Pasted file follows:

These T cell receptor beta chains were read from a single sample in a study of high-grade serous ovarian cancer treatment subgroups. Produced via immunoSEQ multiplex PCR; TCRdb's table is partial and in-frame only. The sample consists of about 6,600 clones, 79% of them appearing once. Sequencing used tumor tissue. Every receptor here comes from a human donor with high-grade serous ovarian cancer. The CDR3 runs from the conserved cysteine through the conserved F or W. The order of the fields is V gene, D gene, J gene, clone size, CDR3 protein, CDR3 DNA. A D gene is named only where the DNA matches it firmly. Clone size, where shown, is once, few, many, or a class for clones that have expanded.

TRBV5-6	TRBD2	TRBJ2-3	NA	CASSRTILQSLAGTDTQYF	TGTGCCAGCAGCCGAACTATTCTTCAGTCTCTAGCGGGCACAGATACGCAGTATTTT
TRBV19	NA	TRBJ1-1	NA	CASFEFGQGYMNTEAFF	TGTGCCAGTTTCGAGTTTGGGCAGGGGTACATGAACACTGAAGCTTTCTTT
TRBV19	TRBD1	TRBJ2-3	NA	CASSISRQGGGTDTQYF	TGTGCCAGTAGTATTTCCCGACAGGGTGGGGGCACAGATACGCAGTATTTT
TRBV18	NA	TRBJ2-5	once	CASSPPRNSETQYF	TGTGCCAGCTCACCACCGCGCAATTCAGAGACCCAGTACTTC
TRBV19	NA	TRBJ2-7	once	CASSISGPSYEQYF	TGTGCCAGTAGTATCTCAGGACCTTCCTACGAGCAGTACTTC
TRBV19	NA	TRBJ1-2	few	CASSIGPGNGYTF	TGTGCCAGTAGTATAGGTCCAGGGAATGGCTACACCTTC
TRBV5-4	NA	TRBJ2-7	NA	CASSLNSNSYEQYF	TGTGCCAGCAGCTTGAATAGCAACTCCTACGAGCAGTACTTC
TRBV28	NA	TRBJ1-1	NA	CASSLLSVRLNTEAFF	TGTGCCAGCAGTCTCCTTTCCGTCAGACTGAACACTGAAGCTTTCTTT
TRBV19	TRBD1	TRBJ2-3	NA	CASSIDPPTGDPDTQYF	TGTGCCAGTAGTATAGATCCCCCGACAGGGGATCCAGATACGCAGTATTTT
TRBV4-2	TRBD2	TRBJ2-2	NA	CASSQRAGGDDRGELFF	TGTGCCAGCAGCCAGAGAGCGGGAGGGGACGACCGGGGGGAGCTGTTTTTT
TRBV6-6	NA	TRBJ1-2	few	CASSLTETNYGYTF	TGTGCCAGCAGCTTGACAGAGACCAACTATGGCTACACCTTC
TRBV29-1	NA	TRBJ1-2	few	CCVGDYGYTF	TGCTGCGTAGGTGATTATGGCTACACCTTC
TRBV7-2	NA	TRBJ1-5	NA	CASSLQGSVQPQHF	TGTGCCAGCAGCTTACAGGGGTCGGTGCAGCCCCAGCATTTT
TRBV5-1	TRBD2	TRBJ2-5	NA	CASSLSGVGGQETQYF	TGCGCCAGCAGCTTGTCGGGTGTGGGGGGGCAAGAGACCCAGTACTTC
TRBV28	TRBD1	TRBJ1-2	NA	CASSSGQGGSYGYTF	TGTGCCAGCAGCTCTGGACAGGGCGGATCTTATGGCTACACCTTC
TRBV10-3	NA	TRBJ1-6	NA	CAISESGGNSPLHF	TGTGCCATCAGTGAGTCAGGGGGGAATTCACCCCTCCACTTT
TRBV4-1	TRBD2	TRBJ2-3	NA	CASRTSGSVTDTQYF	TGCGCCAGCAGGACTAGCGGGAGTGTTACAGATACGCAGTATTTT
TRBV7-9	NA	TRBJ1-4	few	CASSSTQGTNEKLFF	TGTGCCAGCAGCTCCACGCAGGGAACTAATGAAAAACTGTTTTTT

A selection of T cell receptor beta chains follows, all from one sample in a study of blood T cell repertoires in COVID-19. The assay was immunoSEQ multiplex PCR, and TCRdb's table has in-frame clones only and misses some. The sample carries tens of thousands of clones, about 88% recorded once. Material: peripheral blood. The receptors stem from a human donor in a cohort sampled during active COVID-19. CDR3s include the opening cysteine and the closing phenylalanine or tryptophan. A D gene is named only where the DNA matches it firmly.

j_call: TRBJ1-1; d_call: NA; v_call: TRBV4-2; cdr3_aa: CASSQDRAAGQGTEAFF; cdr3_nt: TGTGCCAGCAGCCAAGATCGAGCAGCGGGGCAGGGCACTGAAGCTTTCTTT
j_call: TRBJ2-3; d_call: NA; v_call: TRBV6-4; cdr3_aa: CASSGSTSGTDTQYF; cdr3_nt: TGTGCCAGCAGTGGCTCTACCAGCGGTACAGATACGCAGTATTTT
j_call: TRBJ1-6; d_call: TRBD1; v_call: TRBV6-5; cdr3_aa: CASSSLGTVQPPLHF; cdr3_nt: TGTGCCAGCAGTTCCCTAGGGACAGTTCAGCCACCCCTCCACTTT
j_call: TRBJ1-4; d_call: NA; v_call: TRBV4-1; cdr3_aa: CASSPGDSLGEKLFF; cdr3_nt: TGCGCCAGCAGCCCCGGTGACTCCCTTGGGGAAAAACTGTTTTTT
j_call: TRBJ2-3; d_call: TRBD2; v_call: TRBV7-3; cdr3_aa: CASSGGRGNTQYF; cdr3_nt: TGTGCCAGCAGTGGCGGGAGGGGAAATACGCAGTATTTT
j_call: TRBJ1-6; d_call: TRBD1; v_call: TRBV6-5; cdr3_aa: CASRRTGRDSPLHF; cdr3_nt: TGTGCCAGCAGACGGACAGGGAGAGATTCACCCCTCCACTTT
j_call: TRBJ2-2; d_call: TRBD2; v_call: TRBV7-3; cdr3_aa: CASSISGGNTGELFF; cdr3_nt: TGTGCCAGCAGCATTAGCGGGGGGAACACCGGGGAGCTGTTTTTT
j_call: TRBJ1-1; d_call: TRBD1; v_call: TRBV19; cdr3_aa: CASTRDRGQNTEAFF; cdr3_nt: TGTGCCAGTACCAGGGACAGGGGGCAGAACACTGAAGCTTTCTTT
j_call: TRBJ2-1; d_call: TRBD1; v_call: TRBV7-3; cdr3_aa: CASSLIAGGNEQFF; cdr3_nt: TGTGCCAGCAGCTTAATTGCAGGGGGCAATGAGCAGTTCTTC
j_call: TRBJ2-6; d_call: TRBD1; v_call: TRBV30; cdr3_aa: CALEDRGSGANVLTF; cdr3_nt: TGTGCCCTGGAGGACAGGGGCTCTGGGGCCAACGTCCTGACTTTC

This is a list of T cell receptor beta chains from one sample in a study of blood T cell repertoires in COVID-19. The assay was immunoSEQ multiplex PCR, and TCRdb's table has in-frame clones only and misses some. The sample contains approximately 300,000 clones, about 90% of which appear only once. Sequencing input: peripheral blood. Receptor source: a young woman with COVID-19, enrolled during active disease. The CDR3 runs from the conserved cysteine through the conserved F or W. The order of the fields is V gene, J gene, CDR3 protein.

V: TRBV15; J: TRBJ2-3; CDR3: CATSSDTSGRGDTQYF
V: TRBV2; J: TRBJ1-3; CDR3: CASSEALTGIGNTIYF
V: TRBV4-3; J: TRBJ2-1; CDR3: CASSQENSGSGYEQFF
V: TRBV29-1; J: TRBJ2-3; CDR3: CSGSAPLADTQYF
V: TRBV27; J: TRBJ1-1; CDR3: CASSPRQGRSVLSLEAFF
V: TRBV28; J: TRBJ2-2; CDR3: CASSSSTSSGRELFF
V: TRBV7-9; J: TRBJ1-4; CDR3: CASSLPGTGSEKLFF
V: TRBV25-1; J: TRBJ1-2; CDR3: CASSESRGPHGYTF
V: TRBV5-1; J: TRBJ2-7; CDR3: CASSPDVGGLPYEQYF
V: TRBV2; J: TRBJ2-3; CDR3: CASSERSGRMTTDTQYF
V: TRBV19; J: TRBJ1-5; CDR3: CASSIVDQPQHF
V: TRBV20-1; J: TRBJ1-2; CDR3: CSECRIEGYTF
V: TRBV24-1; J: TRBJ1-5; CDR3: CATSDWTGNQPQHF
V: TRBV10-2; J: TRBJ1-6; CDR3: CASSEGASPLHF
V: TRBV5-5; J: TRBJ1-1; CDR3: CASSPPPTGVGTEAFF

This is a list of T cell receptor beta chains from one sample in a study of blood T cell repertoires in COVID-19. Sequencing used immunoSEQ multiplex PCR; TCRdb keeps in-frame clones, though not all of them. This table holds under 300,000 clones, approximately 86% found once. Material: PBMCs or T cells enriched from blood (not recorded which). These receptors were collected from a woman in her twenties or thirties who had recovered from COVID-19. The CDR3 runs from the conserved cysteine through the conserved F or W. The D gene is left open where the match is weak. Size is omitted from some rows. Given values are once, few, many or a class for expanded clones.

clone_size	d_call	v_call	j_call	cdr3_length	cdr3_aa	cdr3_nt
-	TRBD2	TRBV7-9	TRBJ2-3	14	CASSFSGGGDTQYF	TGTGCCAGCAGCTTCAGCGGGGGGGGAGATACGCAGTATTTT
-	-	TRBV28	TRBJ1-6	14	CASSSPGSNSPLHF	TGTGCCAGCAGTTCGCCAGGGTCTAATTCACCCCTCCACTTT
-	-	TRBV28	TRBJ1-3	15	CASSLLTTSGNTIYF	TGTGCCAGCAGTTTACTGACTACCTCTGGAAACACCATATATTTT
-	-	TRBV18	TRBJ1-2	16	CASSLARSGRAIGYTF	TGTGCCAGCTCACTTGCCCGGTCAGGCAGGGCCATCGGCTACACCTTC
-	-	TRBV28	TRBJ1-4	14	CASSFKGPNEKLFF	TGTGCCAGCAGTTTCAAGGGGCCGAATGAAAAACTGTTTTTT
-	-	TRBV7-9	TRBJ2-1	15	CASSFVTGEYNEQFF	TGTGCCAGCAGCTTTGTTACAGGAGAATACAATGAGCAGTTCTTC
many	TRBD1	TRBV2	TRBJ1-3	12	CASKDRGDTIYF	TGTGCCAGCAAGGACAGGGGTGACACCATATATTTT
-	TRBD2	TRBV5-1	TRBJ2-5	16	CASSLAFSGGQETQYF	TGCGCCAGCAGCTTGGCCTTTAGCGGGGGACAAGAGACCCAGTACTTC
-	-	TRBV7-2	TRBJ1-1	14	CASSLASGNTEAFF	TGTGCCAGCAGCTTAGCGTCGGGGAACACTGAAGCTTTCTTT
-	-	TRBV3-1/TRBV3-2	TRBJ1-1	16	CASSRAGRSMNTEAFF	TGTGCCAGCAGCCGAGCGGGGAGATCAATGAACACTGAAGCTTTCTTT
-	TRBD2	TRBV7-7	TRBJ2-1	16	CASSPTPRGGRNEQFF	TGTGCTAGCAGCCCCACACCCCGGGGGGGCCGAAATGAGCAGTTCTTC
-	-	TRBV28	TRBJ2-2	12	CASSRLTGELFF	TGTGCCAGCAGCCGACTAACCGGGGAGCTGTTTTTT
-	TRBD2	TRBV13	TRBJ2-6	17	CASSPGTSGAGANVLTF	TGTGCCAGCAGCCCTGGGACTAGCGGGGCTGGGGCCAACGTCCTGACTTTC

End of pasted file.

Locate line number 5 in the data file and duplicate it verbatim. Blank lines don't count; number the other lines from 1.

TRBV18	NA	TRBJ2-5	once	CASSPPRNSETQYF	TGTGCCAGCTCACCACCGCGCAATTCAGAGACCCAGTACTTC